One of the first major projects to hit his desk when he became President, was the application for Keystone XL. At the time, the US was desperately in need of jobs, especially in the areas along the pipeline’s route. For Canada, Keystone is a major part of reducing our oil price’s crippling differential to WTI and would have reduced a major glut our number one export product was facing. Keystone is still of the utmost importance, contrary to the delusional belief of Premier Notley.
President Obama had years to approve the line, and after endless consultation, an EPA report which said Keystone would not increase greenhouse gas emissions one iota, President Obama ultimately vetoed the project for purely ideological (and nonsensical) reasons. It was a major blow to the industry. Canada missed out on thousands of jobs, billions in new GDP and billions in federal and provincial tax revenue. His actions also painted the oilsands, and TransCanada in a terrible light and unleashed a wave of anti-environmental activists on Canada–many of whom were big supporters of Obama and personal friends.
During his last visit to Canada, President Obama praised Alberta’s NDP on their new carbon taxation and environmental regulations. The NDP have eaten this up as confirmation that their plan is working, and unfortunately for Albertans, the NDP value President Obama’s opinion more than their own electorate.
— Rachel Notley (@RachelNotley) November 7, 2012
In early December, President Obama sided with radical anti-oil activists and denied Energy Transfer Partners the last permit it would need to complete the Dakota Access pipeline. As written about in a prior BOE Report article, the move legitimized this anti-industry movement and send a terrible message to protesters on both sides of the Canada-US border: no matter their message, or the tactics they use, they will always have a chance to stop much needed pipelines from construction because government has taken their side in the past.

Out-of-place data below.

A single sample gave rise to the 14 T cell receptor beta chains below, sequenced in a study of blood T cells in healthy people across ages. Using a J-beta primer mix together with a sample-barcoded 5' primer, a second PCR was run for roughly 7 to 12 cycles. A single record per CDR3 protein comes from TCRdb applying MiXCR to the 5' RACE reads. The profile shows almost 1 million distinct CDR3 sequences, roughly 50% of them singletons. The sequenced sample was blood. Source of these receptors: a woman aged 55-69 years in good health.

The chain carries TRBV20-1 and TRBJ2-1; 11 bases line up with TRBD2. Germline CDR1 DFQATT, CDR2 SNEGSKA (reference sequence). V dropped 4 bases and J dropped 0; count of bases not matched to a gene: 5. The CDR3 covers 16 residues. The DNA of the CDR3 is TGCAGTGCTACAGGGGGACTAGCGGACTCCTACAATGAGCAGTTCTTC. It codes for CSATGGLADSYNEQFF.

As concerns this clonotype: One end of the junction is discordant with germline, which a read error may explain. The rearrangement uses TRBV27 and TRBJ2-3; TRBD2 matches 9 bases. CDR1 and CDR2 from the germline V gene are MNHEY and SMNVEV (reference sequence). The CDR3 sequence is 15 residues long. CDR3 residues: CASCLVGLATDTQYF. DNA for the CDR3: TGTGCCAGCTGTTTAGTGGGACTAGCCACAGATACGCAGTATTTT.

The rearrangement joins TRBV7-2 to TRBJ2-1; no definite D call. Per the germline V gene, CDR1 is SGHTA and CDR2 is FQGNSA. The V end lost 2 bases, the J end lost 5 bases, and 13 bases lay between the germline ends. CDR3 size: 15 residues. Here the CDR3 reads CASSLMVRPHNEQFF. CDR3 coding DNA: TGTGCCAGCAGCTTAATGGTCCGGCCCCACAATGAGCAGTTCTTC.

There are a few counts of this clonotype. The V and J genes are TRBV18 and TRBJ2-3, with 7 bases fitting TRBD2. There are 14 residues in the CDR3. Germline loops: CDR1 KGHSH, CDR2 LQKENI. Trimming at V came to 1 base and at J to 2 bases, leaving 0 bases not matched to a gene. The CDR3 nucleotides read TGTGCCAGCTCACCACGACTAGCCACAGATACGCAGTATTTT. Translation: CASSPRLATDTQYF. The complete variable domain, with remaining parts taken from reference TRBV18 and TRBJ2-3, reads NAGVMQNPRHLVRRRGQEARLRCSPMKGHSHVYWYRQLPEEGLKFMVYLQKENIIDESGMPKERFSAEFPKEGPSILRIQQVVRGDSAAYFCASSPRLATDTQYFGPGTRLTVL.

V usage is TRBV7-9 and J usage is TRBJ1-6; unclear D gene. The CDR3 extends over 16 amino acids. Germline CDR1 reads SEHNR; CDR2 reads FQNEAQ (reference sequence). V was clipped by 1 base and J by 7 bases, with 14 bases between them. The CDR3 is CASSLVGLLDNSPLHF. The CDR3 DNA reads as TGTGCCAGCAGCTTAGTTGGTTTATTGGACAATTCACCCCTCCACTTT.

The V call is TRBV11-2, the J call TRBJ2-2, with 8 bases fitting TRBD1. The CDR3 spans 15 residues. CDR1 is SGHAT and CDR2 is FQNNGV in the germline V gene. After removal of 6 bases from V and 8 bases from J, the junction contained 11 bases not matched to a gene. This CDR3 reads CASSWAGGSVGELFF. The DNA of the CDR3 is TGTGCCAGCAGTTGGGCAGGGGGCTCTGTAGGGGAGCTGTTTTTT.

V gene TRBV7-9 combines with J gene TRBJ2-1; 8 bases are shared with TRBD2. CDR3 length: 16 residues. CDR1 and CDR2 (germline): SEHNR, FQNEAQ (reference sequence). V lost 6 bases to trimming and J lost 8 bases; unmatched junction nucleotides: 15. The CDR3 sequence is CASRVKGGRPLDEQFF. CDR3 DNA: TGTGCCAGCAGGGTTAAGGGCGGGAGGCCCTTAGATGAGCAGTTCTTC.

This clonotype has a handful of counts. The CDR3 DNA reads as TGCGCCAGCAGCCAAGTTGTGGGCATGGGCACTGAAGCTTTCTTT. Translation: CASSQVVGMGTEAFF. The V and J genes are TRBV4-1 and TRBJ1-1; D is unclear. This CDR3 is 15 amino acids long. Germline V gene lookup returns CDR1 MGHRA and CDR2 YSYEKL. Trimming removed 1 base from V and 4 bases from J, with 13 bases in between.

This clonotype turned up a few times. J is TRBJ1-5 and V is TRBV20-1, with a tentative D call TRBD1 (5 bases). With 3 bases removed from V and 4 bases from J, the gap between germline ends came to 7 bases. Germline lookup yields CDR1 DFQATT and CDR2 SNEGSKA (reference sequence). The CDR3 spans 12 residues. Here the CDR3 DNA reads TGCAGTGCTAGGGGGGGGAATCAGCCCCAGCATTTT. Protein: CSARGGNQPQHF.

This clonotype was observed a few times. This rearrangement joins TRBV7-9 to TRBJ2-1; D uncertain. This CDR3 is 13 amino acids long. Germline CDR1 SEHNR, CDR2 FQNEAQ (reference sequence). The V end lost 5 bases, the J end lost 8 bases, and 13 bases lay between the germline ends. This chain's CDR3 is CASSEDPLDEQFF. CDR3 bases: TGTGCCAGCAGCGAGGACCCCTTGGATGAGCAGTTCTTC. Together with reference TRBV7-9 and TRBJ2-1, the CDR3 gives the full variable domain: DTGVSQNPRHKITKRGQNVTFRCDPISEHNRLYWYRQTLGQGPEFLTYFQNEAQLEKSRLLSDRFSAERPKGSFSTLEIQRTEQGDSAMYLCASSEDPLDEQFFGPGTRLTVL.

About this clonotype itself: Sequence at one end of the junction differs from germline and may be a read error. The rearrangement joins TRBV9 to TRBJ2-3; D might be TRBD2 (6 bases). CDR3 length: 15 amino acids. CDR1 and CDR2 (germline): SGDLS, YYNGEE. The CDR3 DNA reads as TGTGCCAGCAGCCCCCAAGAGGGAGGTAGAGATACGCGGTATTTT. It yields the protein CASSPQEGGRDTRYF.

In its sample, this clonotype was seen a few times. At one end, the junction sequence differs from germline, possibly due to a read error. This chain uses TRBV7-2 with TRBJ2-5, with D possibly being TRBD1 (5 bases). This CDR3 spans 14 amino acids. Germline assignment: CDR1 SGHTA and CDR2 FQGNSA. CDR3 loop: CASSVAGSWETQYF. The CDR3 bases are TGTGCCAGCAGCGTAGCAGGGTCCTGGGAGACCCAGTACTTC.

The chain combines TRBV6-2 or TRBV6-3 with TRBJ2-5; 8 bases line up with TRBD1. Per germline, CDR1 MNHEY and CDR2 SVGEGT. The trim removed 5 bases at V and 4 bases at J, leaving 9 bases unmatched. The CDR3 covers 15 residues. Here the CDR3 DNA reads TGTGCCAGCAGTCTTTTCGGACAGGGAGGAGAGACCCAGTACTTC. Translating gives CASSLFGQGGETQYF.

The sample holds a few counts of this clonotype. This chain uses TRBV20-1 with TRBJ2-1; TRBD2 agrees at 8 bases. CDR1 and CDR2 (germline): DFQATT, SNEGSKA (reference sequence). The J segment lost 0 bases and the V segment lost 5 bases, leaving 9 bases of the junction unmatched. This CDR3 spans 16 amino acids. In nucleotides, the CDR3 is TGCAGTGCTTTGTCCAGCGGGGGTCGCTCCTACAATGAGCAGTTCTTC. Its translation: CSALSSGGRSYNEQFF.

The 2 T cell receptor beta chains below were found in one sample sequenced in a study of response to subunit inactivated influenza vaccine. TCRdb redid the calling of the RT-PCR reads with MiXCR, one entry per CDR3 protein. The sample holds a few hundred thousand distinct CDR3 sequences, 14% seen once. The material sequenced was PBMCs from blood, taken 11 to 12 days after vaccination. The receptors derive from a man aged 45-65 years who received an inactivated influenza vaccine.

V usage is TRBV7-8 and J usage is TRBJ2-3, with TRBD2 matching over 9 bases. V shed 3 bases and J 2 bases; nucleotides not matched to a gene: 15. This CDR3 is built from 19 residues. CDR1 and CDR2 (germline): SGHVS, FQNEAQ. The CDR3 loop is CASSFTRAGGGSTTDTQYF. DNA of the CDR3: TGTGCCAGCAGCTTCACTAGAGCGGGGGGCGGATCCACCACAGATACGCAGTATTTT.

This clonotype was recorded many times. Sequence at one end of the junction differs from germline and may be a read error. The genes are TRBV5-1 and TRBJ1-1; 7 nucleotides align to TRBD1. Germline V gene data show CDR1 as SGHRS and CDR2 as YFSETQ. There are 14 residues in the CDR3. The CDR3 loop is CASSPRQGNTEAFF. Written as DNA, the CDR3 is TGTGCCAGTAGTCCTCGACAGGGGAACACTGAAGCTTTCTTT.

Over the past eight years, there has been a growing hoard of anti-Alberta oil activists. Many are still making trips up to Fort McMurray in their fossil-fuel powered jets to criticize this sector. President Obama has been the primary driver of this due to his position and influence. With his departure, Canada’s oil industry has a grand opportunity. Unfortunately the President maximized his tenure to block whatever projects he could and terribly damage the reputation of Alberta’s chief industry.